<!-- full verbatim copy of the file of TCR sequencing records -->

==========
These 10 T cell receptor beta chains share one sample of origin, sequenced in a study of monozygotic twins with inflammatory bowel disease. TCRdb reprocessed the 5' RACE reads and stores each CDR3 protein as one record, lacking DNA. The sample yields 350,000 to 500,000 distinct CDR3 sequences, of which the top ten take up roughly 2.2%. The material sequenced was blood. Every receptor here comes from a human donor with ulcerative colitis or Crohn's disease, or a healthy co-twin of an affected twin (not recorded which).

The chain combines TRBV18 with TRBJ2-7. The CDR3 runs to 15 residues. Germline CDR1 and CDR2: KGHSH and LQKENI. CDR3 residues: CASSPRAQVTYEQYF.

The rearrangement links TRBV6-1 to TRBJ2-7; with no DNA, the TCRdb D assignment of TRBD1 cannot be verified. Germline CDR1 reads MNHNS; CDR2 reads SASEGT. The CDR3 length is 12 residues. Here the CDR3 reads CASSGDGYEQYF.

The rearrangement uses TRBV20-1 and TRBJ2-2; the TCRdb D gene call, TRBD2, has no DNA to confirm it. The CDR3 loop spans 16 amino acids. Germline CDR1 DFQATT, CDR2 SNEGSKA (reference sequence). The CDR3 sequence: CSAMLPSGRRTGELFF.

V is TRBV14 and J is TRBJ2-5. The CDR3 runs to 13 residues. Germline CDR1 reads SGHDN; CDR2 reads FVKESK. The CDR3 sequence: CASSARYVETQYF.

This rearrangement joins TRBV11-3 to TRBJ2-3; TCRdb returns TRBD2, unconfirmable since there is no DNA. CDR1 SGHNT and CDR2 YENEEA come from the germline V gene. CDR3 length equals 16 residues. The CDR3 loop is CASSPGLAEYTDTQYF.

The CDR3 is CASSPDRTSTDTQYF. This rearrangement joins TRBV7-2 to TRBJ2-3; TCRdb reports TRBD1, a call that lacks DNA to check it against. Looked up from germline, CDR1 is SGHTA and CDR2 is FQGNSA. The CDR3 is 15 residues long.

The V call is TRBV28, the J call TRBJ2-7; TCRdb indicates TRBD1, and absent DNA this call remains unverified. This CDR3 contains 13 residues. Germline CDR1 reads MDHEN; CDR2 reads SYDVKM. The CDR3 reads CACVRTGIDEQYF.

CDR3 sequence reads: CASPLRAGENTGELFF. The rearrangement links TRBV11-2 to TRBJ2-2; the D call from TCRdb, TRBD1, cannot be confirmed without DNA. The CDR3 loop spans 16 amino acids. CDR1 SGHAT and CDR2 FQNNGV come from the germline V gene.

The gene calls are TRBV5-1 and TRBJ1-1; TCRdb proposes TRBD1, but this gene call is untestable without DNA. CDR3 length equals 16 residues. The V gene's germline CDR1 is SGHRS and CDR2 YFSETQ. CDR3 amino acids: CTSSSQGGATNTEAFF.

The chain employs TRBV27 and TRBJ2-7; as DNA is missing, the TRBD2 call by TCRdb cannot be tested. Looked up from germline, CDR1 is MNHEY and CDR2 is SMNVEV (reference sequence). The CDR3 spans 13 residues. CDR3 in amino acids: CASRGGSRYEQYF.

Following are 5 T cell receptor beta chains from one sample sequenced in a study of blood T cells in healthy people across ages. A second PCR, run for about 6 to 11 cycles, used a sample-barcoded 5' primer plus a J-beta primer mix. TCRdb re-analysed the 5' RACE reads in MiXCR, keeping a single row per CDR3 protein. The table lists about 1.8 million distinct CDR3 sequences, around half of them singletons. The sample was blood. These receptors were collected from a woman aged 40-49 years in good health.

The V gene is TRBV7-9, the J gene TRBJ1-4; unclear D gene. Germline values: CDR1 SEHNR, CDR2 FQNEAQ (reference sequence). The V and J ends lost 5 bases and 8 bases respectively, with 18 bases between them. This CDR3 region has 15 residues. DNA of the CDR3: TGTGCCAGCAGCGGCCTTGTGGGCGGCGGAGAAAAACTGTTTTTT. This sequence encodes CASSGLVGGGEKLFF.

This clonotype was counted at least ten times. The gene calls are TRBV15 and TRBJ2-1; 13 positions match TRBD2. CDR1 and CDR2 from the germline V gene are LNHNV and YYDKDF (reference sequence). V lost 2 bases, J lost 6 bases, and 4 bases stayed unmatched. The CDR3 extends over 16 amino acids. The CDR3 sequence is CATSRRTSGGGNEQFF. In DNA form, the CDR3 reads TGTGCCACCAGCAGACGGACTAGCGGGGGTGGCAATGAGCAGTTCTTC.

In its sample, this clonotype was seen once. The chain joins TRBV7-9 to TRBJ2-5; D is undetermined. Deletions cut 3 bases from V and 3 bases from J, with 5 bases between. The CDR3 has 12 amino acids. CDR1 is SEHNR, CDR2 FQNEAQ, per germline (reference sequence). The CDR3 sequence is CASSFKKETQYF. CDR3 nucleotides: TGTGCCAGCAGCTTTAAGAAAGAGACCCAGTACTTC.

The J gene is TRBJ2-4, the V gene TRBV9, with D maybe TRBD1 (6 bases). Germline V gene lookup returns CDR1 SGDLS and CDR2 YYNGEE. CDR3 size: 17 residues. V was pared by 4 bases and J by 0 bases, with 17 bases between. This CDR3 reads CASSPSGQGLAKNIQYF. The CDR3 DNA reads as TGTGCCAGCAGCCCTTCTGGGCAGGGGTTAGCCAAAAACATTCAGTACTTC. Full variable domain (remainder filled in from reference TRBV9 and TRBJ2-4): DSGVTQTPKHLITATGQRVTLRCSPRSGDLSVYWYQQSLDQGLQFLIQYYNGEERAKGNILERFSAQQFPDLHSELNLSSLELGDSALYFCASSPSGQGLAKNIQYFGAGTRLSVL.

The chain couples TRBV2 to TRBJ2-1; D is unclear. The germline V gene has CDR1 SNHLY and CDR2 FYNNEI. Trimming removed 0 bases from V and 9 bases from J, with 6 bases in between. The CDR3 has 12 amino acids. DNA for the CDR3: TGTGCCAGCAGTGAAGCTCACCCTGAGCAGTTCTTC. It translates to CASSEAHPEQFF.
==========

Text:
These 10 T cell receptor beta chains share one sample of origin, sequenced in a study of monozygotic twins with inflammatory bowel disease. TCRdb reprocessed the 5' RACE reads and stores each CDR3 protein as one record, lacking DNA. The sample yields 350,000 to 500,000 distinct CDR3 sequences, of which the top ten take up roughly 2.2%. The material sequenced was blood. Every receptor here comes from a human donor with ulcerative colitis or Crohn's disease, or a healthy co-twin of an affected twin (not recorded which).

The chain combines TRBV18 with TRBJ2-7. The CDR3 runs to 15 residues. Germline CDR1 and CDR2: KGHSH and LQKENI. CDR3 residues: CASSPRAQVTYEQYF.

The rearrangement links TRBV6-1 to TRBJ2-7; with no DNA, the TCRdb D assignment of TRBD1 cannot be verified. Germline CDR1 reads MNHNS; CDR2 reads SASEGT. The CDR3 length is 12 residues. Here the CDR3 reads CASSGDGYEQYF.

The rearrangement uses TRBV20-1 and TRBJ2-2; the TCRdb D gene call, TRBD2, has no DNA to confirm it. The CDR3 loop spans 16 amino acids. Germline CDR1 DFQATT, CDR2 SNEGSKA (reference sequence). The CDR3 sequence: CSAMLPSGRRTGELFF.

V is TRBV14 and J is TRBJ2-5. The CDR3 runs to 13 residues. Germline CDR1 reads SGHDN; CDR2 reads FVKESK. The CDR3 sequence: CASSARYVETQYF.

This rearrangement joins TRBV11-3 to TRBJ2-3; TCRdb returns TRBD2, unconfirmable since there is no DNA. CDR1 SGHNT and CDR2 YENEEA come from the germline V gene. CDR3 length equals 16 residues. The CDR3 loop is CASSPGLAEYTDTQYF.

The CDR3 is CASSPDRTSTDTQYF. This rearrangement joins TRBV7-2 to TRBJ2-3; TCRdb reports TRBD1, a call that lacks DNA to check it against. Looked up from germline, CDR1 is SGHTA and CDR2 is FQGNSA. The CDR3 is 15 residues long.

The V call is TRBV28, the J call TRBJ2-7; TCRdb indicates TRBD1, and absent DNA this call remains unverified. This CDR3 contains 13 residues. Germline CDR1 reads MDHEN; CDR2 reads SYDVKM. The CDR3 reads CACVRTGIDEQYF.

CDR3 sequence reads: CASPLRAGENTGELFF. The rearrangement links TRBV11-2 to TRBJ2-2; the D call from TCRdb, TRBD1, cannot be confirmed without DNA. The CDR3 loop spans 16 amino acids. CDR1 SGHAT and CDR2 FQNNGV come from the germline V gene.

The gene calls are TRBV5-1 and TRBJ1-1; TCRdb proposes TRBD1, but this gene call is untestable without DNA. CDR3 length equals 16 residues. The V gene's germline CDR1 is SGHRS and CDR2 YFSETQ. CDR3 amino acids: CTSSSQGGATNTEAFF.

The chain employs TRBV27 and TRBJ2-7; as DNA is missing, the TRBD2 call by TCRdb cannot be tested. Looked up from germline, CDR1 is MNHEY and CDR2 is SMNVEV (reference sequence). The CDR3 spans 13 residues. CDR3 in amino acids: CASRGGSRYEQYF.

Following are 5 T cell receptor beta chains from one sample sequenced in a study of blood T cells in healthy people across ages. A second PCR, run for about 6 to 11 cycles, used a sample-barcoded 5' primer plus a J-beta primer mix. TCRdb re-analysed the 5' RACE reads in MiXCR, keeping a single row per CDR3 protein. The table lists about 1.8 million distinct CDR3 sequences, around half of them singletons. The sample was blood. These receptors were collected from a woman aged 40-49 years in good health.

The V gene is TRBV7-9, the J gene TRBJ1-4; unclear D gene. Germline values: CDR1 SEHNR, CDR2 FQNEAQ (reference sequence). The V and J ends lost 5 bases and 8 bases respectively, with 18 bases between them. This CDR3 region has 15 residues. DNA of the CDR3: TGTGCCAGCAGCGGCCTTGTGGGCGGCGGAGAAAAACTGTTTTTT. This sequence encodes CASSGLVGGGEKLFF.

This clonotype was counted at least ten times. The gene calls are TRBV15 and TRBJ2-1; 13 positions match TRBD2. CDR1 and CDR2 from the germline V gene are LNHNV and YYDKDF (reference sequence). V lost 2 bases, J lost 6 bases, and 4 bases stayed unmatched. The CDR3 extends over 16 amino acids. The CDR3 sequence is CATSRRTSGGGNEQFF. In DNA form, the CDR3 reads TGTGCCACCAGCAGACGGACTAGCGGGGGTGGCAATGAGCAGTTCTTC.

In its sample, this clonotype was seen once. The chain joins TRBV7-9 to TRBJ2-5; D is undetermined. Deletions cut 3 bases from V and 3 bases from J, with 5 bases between. The CDR3 has 12 amino acids. CDR1 is SEHNR, CDR2 FQNEAQ, per germline (reference sequence). The CDR3 sequence is CASSFKKETQYF. CDR3 nucleotides: TGTGCCAGCAGCTTTAAGAAAGAGACCCAGTACTTC.

The J gene is TRBJ2-4, the V gene TRBV9, with D maybe TRBD1 (6 bases). Germline V gene lookup returns CDR1 SGDLS and CDR2 YYNGEE. CDR3 size: 17 residues. V was pared by 4 bases and J by 0 bases, with 17 bases between. This CDR3 reads CASSPSGQGLAKNIQYF. The CDR3 DNA reads as TGTGCCAGCAGCCCTTCTGGGCAGGGGTTAGCCAAAAACATTCAGTACTTC. Full variable domain (remainder filled in from reference TRBV9 and TRBJ2-4): DSGVTQTPKHLITATGQRVTLRCSPRSGDLSVYWYQQSLDQGLQFLIQYYNGEERAKGNILERFSAQQFPDLHSELNLSSLELGDSALYFCASSPSGQGLAKNIQYFGAGTRLSVL.

The chain couples TRBV2 to TRBJ2-1; D is unclear. The germline V gene has CDR1 SNHLY and CDR2 FYNNEI. Trimming removed 0 bases from V and 9 bases from J, with 6 bases in between. The CDR3 has 12 amino acids. DNA for the CDR3: TGTGCCAGCAGTGAAGCTCACCCTGAGCAGTTCTTC. It translates to CASSEAHPEQFF.